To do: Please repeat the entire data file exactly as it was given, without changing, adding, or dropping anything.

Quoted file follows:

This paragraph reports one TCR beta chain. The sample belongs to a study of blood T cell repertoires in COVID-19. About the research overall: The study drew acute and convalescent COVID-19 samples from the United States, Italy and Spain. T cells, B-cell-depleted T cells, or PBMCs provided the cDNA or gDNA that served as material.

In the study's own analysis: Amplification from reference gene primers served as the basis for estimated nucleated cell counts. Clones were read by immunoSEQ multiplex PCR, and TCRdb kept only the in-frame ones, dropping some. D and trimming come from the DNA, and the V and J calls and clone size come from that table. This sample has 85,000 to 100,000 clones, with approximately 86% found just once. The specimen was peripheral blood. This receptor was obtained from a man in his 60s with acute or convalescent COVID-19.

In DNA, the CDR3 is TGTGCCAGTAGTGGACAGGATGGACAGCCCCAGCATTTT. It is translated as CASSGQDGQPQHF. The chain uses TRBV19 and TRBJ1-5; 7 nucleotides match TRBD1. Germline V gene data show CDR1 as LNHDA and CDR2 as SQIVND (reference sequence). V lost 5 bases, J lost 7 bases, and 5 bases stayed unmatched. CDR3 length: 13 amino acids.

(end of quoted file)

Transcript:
This paragraph reports one TCR beta chain. The sample belongs to a study of blood T cell repertoires in COVID-19. About the research overall: The study drew acute and convalescent COVID-19 samples from the United States, Italy and Spain. T cells, B-cell-depleted T cells, or PBMCs provided the cDNA or gDNA that served as material.

In the study's own analysis: Amplification from reference gene primers served as the basis for estimated nucleated cell counts. Clones were read by immunoSEQ multiplex PCR, and TCRdb kept only the in-frame ones, dropping some. D and trimming come from the DNA, and the V and J calls and clone size come from that table. This sample has 85,000 to 100,000 clones, with approximately 86% found just once. The specimen was peripheral blood. This receptor was obtained from a man in his 60s with acute or convalescent COVID-19.

In DNA, the CDR3 is TGTGCCAGTAGTGGACAGGATGGACAGCCCCAGCATTTT. It is translated as CASSGQDGQPQHF. The chain uses TRBV19 and TRBJ1-5; 7 nucleotides match TRBD1. Germline V gene data show CDR1 as LNHDA and CDR2 as SQIVND (reference sequence). V lost 5 bases, J lost 7 bases, and 5 bases stayed unmatched. CDR3 length: 13 amino acids.